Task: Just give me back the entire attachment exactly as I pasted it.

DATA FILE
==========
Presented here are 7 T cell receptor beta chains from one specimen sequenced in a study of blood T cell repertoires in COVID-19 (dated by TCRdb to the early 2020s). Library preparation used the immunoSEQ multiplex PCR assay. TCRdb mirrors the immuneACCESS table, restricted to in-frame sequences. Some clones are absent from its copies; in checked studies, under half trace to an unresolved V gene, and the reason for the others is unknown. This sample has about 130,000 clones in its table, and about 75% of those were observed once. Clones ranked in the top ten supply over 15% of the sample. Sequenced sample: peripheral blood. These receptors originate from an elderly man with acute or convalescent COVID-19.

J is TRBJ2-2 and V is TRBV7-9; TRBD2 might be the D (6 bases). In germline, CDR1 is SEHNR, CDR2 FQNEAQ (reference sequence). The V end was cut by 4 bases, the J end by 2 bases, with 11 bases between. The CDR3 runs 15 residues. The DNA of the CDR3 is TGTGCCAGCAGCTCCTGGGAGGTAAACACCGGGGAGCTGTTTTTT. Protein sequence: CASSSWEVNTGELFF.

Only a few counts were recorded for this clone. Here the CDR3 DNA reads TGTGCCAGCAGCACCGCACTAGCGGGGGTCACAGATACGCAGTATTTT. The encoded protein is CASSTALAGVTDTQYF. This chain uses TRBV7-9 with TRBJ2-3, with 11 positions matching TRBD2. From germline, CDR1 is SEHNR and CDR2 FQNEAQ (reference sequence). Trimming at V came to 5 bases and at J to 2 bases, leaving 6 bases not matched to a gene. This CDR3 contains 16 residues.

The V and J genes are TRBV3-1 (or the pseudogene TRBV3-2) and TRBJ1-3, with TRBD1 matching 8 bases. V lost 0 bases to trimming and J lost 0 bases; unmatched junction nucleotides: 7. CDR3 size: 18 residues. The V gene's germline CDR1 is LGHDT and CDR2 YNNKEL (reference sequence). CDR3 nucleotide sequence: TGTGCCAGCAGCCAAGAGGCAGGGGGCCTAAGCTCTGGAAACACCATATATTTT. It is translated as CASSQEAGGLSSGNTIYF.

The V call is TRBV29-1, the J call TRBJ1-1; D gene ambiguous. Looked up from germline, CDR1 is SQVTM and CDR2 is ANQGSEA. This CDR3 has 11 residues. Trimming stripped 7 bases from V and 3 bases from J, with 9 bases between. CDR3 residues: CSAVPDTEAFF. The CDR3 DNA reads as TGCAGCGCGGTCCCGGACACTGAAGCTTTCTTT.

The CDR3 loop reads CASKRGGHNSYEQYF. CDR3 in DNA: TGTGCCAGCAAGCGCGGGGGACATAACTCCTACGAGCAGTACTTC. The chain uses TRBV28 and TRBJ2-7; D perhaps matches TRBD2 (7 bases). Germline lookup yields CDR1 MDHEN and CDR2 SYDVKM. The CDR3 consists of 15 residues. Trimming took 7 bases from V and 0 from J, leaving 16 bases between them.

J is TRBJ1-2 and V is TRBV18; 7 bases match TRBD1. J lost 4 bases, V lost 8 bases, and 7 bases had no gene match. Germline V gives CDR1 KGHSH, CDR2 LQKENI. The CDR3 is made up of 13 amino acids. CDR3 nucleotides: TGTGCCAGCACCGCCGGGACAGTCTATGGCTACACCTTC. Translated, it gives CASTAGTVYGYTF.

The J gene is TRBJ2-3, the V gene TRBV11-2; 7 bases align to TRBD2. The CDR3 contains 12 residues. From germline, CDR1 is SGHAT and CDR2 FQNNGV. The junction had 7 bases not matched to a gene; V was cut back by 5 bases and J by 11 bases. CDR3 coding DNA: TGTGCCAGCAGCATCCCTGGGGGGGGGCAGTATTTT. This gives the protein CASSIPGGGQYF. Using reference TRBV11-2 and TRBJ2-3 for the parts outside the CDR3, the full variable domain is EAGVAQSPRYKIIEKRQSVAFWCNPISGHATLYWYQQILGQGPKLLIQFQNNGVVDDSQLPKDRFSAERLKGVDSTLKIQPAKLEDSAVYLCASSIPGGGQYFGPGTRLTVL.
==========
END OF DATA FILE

Presented here are 7 T cell receptor beta chains from one specimen sequenced in a study of blood T cell repertoires in COVID-19 (dated by TCRdb to the early 2020s). Library preparation used the immunoSEQ multiplex PCR assay. TCRdb mirrors the immuneACCESS table, restricted to in-frame sequences. Some clones are absent from its copies; in checked studies, under half trace to an unresolved V gene, and the reason for the others is unknown. This sample has about 130,000 clones in its table, and about 75% of those were observed once. Clones ranked in the top ten supply over 15% of the sample. Sequenced sample: peripheral blood. These receptors originate from an elderly man with acute or convalescent COVID-19.

J is TRBJ2-2 and V is TRBV7-9; TRBD2 might be the D (6 bases). In germline, CDR1 is SEHNR, CDR2 FQNEAQ (reference sequence). The V end was cut by 4 bases, the J end by 2 bases, with 11 bases between. The CDR3 runs 15 residues. The DNA of the CDR3 is TGTGCCAGCAGCTCCTGGGAGGTAAACACCGGGGAGCTGTTTTTT. Protein sequence: CASSSWEVNTGELFF.

Only a few counts were recorded for this clone. Here the CDR3 DNA reads TGTGCCAGCAGCACCGCACTAGCGGGGGTCACAGATACGCAGTATTTT. The encoded protein is CASSTALAGVTDTQYF. This chain uses TRBV7-9 with TRBJ2-3, with 11 positions matching TRBD2. From germline, CDR1 is SEHNR and CDR2 FQNEAQ (reference sequence). Trimming at V came to 5 bases and at J to 2 bases, leaving 6 bases not matched to a gene. This CDR3 contains 16 residues.

The V and J genes are TRBV3-1 (or the pseudogene TRBV3-2) and TRBJ1-3, with TRBD1 matching 8 bases. V lost 0 bases to trimming and J lost 0 bases; unmatched junction nucleotides: 7. CDR3 size: 18 residues. The V gene's germline CDR1 is LGHDT and CDR2 YNNKEL (reference sequence). CDR3 nucleotide sequence: TGTGCCAGCAGCCAAGAGGCAGGGGGCCTAAGCTCTGGAAACACCATATATTTT. It is translated as CASSQEAGGLSSGNTIYF.

The V call is TRBV29-1, the J call TRBJ1-1; D gene ambiguous. Looked up from germline, CDR1 is SQVTM and CDR2 is ANQGSEA. This CDR3 has 11 residues. Trimming stripped 7 bases from V and 3 bases from J, with 9 bases between. CDR3 residues: CSAVPDTEAFF. The CDR3 DNA reads as TGCAGCGCGGTCCCGGACACTGAAGCTTTCTTT.

The CDR3 loop reads CASKRGGHNSYEQYF. CDR3 in DNA: TGTGCCAGCAAGCGCGGGGGACATAACTCCTACGAGCAGTACTTC. The chain uses TRBV28 and TRBJ2-7; D perhaps matches TRBD2 (7 bases). Germline lookup yields CDR1 MDHEN and CDR2 SYDVKM. The CDR3 consists of 15 residues. Trimming took 7 bases from V and 0 from J, leaving 16 bases between them.

J is TRBJ1-2 and V is TRBV18; 7 bases match TRBD1. J lost 4 bases, V lost 8 bases, and 7 bases had no gene match. Germline V gives CDR1 KGHSH, CDR2 LQKENI. The CDR3 is made up of 13 amino acids. CDR3 nucleotides: TGTGCCAGCACCGCCGGGACAGTCTATGGCTACACCTTC. Translated, it gives CASTAGTVYGYTF.

The J gene is TRBJ2-3, the V gene TRBV11-2; 7 bases align to TRBD2. The CDR3 contains 12 residues. From germline, CDR1 is SGHAT and CDR2 FQNNGV. The junction had 7 bases not matched to a gene; V was cut back by 5 bases and J by 11 bases. CDR3 coding DNA: TGTGCCAGCAGCATCCCTGGGGGGGGGCAGTATTTT. This gives the protein CASSIPGGGQYF. Using reference TRBV11-2 and TRBJ2-3 for the parts outside the CDR3, the full variable domain is EAGVAQSPRYKIIEKRQSVAFWCNPISGHATLYWYQQILGQGPKLLIQFQNNGVVDDSQLPKDRFSAERLKGVDSTLKIQPAKLEDSAVYLCASSIPGGGQYFGPGTRLTVL.